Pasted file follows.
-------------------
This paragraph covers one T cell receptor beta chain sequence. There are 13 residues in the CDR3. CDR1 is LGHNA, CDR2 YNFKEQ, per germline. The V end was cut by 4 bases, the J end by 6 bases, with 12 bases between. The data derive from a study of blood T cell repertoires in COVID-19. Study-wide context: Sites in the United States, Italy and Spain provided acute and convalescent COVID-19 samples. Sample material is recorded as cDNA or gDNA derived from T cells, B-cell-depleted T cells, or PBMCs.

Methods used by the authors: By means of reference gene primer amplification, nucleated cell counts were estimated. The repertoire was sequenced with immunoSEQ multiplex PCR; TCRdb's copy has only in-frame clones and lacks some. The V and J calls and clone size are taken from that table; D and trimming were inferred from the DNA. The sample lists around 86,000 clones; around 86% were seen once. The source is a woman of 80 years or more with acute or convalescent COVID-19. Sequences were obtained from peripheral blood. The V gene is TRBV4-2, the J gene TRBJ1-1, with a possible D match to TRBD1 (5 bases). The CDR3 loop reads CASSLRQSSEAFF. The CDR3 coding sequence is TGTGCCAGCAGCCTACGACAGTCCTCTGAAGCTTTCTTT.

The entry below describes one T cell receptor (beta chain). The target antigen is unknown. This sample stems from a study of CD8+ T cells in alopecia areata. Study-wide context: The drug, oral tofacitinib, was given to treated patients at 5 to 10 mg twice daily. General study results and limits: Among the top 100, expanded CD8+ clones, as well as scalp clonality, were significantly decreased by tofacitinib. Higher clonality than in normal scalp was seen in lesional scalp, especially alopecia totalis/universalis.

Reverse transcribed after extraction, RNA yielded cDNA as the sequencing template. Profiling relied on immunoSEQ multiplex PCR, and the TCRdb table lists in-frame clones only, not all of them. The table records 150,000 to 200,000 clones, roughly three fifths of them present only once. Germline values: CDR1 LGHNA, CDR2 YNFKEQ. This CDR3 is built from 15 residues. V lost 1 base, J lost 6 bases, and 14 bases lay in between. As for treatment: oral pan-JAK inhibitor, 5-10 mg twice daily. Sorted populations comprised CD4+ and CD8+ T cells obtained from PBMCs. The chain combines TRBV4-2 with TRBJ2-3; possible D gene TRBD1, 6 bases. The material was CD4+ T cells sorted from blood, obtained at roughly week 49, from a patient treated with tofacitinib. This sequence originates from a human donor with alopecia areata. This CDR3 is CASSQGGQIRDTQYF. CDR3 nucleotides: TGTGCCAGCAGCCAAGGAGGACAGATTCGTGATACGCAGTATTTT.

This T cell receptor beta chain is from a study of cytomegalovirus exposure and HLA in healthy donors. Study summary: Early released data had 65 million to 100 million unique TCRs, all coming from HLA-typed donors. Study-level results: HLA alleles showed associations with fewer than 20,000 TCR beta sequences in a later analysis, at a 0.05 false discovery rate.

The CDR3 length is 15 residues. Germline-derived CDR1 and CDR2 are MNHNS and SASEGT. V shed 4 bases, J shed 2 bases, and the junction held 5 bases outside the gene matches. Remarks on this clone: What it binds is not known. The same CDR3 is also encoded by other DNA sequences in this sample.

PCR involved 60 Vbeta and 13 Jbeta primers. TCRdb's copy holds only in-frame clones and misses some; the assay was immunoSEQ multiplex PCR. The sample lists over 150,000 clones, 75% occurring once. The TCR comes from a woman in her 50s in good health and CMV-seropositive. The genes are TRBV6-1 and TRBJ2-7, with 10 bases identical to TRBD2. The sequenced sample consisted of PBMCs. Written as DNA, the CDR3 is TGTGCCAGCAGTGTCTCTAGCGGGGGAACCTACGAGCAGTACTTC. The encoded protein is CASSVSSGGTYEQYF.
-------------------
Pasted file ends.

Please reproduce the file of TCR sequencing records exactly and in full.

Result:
This paragraph covers one T cell receptor beta chain sequence. There are 13 residues in the CDR3. CDR1 is LGHNA, CDR2 YNFKEQ, per germline. The V end was cut by 4 bases, the J end by 6 bases, with 12 bases between. The data derive from a study of blood T cell repertoires in COVID-19. Study-wide context: Sites in the United States, Italy and Spain provided acute and convalescent COVID-19 samples. Sample material is recorded as cDNA or gDNA derived from T cells, B-cell-depleted T cells, or PBMCs.

Methods used by the authors: By means of reference gene primer amplification, nucleated cell counts were estimated. The repertoire was sequenced with immunoSEQ multiplex PCR; TCRdb's copy has only in-frame clones and lacks some. The V and J calls and clone size are taken from that table; D and trimming were inferred from the DNA. The sample lists around 86,000 clones; around 86% were seen once. The source is a woman of 80 years or more with acute or convalescent COVID-19. Sequences were obtained from peripheral blood. The V gene is TRBV4-2, the J gene TRBJ1-1, with a possible D match to TRBD1 (5 bases). The CDR3 loop reads CASSLRQSSEAFF. The CDR3 coding sequence is TGTGCCAGCAGCCTACGACAGTCCTCTGAAGCTTTCTTT.

The entry below describes one T cell receptor (beta chain). The target antigen is unknown. This sample stems from a study of CD8+ T cells in alopecia areata. Study-wide context: The drug, oral tofacitinib, was given to treated patients at 5 to 10 mg twice daily. General study results and limits: Among the top 100, expanded CD8+ clones, as well as scalp clonality, were significantly decreased by tofacitinib. Higher clonality than in normal scalp was seen in lesional scalp, especially alopecia totalis/universalis.

Reverse transcribed after extraction, RNA yielded cDNA as the sequencing template. Profiling relied on immunoSEQ multiplex PCR, and the TCRdb table lists in-frame clones only, not all of them. The table records 150,000 to 200,000 clones, roughly three fifths of them present only once. Germline values: CDR1 LGHNA, CDR2 YNFKEQ. This CDR3 is built from 15 residues. V lost 1 base, J lost 6 bases, and 14 bases lay in between. As for treatment: oral pan-JAK inhibitor, 5-10 mg twice daily. Sorted populations comprised CD4+ and CD8+ T cells obtained from PBMCs. The chain combines TRBV4-2 with TRBJ2-3; possible D gene TRBD1, 6 bases. The material was CD4+ T cells sorted from blood, obtained at roughly week 49, from a patient treated with tofacitinib. This sequence originates from a human donor with alopecia areata. This CDR3 is CASSQGGQIRDTQYF. CDR3 nucleotides: TGTGCCAGCAGCCAAGGAGGACAGATTCGTGATACGCAGTATTTT.

This T cell receptor beta chain is from a study of cytomegalovirus exposure and HLA in healthy donors. Study summary: Early released data had 65 million to 100 million unique TCRs, all coming from HLA-typed donors. Study-level results: HLA alleles showed associations with fewer than 20,000 TCR beta sequences in a later analysis, at a 0.05 false discovery rate.

The CDR3 length is 15 residues. Germline-derived CDR1 and CDR2 are MNHNS and SASEGT. V shed 4 bases, J shed 2 bases, and the junction held 5 bases outside the gene matches. Remarks on this clone: What it binds is not known. The same CDR3 is also encoded by other DNA sequences in this sample.

PCR involved 60 Vbeta and 13 Jbeta primers. TCRdb's copy holds only in-frame clones and misses some; the assay was immunoSEQ multiplex PCR. The sample lists over 150,000 clones, 75% occurring once. The TCR comes from a woman in her 50s in good health and CMV-seropositive. The genes are TRBV6-1 and TRBJ2-7, with 10 bases identical to TRBD2. The sequenced sample consisted of PBMCs. Written as DNA, the CDR3 is TGTGCCAGCAGTGTCTCTAGCGGGGGAACCTACGAGCAGTACTTC. The encoded protein is CASSVSSGGTYEQYF.